USPS hopes to install 100 anthrax detectors this year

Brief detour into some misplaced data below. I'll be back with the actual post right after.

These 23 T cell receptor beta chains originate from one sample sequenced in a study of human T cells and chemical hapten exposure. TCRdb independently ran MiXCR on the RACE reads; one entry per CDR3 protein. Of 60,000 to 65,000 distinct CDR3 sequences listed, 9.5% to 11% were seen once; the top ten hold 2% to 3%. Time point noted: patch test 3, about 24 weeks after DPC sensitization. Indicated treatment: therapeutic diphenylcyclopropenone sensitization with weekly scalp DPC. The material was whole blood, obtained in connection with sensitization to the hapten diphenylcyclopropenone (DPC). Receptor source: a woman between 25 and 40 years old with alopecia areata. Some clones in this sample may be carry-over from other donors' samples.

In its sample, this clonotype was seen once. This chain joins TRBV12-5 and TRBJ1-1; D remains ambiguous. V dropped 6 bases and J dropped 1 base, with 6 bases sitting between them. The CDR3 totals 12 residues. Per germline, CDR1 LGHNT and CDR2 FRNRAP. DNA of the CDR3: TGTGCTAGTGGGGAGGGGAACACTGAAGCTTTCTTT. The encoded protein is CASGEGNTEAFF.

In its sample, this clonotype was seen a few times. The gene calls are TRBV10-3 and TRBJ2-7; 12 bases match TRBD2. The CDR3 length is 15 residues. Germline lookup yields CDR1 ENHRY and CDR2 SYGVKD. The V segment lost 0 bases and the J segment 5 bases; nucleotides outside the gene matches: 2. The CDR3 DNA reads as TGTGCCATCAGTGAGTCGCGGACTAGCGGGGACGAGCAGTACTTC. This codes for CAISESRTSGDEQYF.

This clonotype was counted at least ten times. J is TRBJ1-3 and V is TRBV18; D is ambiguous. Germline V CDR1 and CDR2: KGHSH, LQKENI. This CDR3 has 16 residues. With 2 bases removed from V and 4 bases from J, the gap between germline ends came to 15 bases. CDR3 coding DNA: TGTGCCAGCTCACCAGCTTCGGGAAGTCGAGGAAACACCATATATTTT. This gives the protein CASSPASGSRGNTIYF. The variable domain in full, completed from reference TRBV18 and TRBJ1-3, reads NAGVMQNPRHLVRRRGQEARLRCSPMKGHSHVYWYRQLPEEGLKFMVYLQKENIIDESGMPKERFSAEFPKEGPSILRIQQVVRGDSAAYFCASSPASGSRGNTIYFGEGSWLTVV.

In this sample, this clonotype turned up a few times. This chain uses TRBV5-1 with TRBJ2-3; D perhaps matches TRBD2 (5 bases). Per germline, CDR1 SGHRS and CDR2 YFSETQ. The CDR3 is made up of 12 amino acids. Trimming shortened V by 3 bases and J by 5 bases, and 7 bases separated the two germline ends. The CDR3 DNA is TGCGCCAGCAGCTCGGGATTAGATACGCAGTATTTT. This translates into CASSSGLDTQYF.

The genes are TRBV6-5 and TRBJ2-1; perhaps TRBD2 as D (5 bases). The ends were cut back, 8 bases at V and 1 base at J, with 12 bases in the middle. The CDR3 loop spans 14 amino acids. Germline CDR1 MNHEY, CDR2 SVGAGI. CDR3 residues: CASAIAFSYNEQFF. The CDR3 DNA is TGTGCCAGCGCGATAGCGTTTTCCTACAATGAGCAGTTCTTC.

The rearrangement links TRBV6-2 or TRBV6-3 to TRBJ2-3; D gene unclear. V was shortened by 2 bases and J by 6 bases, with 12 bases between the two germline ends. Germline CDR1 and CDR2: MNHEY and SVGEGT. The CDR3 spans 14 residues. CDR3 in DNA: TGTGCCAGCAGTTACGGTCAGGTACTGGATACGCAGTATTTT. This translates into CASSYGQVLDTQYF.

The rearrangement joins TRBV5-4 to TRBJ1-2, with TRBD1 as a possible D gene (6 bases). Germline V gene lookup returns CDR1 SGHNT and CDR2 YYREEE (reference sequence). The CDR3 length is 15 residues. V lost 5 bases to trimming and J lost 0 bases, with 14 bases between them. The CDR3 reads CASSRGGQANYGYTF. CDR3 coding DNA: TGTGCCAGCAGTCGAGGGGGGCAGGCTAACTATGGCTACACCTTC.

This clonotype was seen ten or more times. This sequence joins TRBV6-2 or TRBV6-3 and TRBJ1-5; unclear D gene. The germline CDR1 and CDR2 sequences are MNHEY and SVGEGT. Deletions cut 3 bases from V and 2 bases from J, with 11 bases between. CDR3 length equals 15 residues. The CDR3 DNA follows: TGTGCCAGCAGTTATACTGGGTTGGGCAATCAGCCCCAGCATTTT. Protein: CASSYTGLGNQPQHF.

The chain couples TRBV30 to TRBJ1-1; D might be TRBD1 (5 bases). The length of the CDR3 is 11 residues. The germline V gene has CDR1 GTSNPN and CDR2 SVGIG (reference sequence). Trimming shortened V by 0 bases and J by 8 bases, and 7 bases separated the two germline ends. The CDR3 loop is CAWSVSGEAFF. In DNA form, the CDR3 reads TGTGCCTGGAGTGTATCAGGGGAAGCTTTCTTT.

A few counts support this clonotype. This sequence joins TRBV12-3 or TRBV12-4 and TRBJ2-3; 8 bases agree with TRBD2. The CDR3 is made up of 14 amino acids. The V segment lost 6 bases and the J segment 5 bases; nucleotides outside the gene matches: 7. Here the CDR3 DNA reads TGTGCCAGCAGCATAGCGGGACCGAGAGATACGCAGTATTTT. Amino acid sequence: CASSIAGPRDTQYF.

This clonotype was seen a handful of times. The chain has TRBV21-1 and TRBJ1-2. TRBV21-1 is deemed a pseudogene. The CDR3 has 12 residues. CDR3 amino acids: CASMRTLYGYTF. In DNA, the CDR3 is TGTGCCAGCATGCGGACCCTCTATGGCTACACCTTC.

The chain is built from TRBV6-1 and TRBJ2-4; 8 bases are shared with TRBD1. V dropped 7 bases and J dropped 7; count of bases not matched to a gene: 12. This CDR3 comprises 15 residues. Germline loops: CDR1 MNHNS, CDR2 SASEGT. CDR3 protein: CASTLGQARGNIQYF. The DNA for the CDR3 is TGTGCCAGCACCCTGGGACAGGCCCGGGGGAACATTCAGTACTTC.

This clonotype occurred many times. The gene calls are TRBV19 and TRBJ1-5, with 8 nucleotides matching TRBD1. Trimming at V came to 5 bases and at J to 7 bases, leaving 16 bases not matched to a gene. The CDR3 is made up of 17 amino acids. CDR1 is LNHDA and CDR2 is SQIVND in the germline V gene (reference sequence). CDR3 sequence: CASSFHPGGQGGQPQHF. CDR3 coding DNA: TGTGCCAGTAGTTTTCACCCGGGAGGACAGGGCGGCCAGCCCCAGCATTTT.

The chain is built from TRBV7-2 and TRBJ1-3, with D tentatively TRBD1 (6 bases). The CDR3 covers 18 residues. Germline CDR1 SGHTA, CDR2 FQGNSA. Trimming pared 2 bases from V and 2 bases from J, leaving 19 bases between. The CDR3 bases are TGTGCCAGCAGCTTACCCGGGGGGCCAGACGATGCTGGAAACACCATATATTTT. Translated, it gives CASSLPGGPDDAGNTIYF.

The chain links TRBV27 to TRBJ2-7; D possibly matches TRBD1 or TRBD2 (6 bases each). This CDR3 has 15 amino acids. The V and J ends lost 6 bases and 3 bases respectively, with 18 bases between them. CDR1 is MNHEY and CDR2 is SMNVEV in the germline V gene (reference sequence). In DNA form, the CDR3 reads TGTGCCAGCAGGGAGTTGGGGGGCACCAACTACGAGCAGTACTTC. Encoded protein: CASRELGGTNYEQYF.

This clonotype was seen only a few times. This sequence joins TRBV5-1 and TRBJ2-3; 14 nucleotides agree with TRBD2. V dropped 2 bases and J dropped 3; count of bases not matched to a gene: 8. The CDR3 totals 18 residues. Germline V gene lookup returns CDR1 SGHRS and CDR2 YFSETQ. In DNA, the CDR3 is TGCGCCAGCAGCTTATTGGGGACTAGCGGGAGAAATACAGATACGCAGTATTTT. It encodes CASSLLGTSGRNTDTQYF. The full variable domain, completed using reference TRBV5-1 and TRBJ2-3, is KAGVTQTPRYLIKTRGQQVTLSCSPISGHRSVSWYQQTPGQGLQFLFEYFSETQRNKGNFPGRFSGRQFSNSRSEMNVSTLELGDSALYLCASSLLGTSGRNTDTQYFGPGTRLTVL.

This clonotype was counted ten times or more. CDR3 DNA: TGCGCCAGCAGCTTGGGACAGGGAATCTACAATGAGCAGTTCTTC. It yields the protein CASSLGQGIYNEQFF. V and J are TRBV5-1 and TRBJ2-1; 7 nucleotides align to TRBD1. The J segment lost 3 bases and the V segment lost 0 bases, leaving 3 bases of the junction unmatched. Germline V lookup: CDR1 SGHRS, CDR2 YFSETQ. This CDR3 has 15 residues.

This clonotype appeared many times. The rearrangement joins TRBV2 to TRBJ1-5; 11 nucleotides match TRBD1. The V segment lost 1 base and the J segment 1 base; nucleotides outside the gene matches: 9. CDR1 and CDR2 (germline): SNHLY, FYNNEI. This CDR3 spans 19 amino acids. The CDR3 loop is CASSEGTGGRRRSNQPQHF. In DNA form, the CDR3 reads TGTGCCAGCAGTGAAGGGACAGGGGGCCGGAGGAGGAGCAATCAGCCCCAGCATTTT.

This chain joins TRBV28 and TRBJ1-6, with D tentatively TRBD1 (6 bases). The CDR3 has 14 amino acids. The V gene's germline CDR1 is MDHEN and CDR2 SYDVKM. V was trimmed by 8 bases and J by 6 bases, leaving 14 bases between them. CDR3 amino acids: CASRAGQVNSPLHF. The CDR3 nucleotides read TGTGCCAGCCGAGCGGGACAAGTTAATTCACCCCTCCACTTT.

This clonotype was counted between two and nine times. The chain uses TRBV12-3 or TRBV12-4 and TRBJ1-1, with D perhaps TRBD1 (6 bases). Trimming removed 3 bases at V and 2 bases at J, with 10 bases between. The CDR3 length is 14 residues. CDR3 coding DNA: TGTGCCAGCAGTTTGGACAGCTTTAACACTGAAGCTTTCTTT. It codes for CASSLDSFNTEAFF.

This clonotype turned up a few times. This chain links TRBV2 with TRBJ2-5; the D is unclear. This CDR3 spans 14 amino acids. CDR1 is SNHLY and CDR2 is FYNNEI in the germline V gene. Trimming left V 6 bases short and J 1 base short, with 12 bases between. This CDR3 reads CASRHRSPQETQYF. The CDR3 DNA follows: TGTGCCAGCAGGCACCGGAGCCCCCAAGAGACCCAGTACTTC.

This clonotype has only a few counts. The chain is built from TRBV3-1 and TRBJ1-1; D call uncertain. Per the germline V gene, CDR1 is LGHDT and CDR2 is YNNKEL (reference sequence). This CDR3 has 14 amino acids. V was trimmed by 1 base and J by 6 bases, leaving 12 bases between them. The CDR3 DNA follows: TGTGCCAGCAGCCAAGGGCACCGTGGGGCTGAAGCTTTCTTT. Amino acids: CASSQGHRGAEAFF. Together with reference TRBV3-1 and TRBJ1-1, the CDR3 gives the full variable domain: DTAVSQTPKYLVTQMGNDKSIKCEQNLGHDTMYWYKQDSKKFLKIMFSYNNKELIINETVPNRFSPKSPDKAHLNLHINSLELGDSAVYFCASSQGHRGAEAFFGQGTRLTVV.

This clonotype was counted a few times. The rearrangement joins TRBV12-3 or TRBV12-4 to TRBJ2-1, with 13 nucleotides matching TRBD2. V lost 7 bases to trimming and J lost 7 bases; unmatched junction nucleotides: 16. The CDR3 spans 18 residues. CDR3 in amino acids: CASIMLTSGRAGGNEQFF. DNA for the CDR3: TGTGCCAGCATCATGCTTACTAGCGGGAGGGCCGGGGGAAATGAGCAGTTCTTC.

Jun 10, 2004 (CIDRAP News) The US Postal Service (USPS) has begun installing anthrax-detection systems in major mail-processing centers and hopes to have the equipment in 100 facilities by the end of this year. After testing the Biohazard Detection System (BDS) for nearly 2 years in Baltimore, the USPS began installing the system in major processing and distribution centers in March, said Bob Anderson, a USPS spokesman in Washington, DC. See also: The detection system includes an air-collection hood over machines that handle “raw” mail collected from mailboxes, Anderson said. Air samples are drawn to a cabinet where they are tested automatically for anthrax. The system can be expanded to test for other pathogens, but currently it only tests for anthrax, he said. Besides testing the system initially in Baltimore, the Postal Service ran one-month tests of the equipment at 14 facilities last summer, Anderson said. The equipment was removed from those plants after the tests. “Equipment has been installed and I believe it’s up and running in six of those facilities,” Anderson told CIDRAP News. “I believe the equipment is arriving at the seventh tomorrow.” He said installation of the system is moving generally from east to west, with Pittsburgh and Cleveland among the first cities to get the equipment. He said no evidence of anthrax has been detected by any of the systems so far. He said plans call for installing the system in about 100 facilities by the end of November of this year and completing the project with another 183 installations in 2005. Northrop-Grumman, primary contractor for the project, is doing this year’s work under a $175 million contract, he said. The amount for next year’s work has not yet been determined. USPS news releases (click on Jun 4 release, “Biohazard Detection System Deployment Resumes”)http://www.usps.com/communications/news/press/welcome.htm USPS officials are meeting with local and state health officials in each city before the equipment is installed, Anderson said. “We have to meet with those officials and first responders and work out an emergency response plan in case we do detect anthrax in the mail,” he said. The inconclusive results “meant that a small, but unacceptable, number of tests had to be rerun to obtain conclusive results,” Azeezaly S. Jaffer, USPS vice president for public affairs, said in the news release. “Had anthrax been present, it would have been detected by the BDS. BDS has proven that it consistently and reliably detects anthrax in the mail.” The USPS decided to add the equipment after the anthrax-by-mail attacks in the fall of 2001. The attacks killed five people, including two postal workers, and caused 17 other cases of illness. The installation begun in March was suspended Apr 28 for testing to find out why some systems were yielding “inconclusive” results, the USPS reported. The project resumed Jun 4 after the problems were identified and corrected, the agency said in a news release.